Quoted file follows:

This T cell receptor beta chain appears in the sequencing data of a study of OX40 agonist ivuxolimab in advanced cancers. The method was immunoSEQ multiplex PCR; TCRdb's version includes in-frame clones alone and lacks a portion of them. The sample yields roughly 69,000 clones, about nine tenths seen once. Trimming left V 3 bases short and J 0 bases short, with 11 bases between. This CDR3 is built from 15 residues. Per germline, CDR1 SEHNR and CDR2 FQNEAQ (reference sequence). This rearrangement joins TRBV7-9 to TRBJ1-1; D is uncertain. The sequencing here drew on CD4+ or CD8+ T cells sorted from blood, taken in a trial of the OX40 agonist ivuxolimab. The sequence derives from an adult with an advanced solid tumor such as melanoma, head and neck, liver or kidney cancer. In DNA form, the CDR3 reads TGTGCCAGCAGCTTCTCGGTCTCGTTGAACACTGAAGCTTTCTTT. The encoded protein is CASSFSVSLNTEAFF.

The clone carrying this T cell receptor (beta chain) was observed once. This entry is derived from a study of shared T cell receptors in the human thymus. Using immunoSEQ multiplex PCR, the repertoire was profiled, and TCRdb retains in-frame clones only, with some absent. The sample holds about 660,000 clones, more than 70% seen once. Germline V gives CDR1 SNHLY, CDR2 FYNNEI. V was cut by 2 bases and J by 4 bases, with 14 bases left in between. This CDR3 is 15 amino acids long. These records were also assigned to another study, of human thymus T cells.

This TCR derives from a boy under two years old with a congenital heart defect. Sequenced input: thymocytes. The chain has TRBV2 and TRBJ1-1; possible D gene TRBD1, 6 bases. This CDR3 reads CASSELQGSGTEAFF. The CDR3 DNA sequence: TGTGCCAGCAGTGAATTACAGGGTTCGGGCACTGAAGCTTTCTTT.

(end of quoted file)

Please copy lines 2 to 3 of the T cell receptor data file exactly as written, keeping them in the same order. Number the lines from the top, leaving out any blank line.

The clone carrying this T cell receptor (beta chain) was observed once. This entry is derived from a study of shared T cell receptors in the human thymus. Using immunoSEQ multiplex PCR, the repertoire was profiled, and TCRdb retains in-frame clones only, with some absent. The sample holds about 660,000 clones, more than 70% seen once. Germline V gives CDR1 SNHLY, CDR2 FYNNEI. V was cut by 2 bases and J by 4 bases, with 14 bases left in between. This CDR3 is 15 amino acids long. These records were also assigned to another study, of human thymus T cells.

This TCR derives from a boy under two years old with a congenital heart defect. Sequenced input: thymocytes. The chain has TRBV2 and TRBJ1-1; possible D gene TRBD1, 6 bases. This CDR3 reads CASSELQGSGTEAFF. The CDR3 DNA sequence: TGTGCCAGCAGTGAATTACAGGGTTCGGGCACTGAAGCTTTCTTT.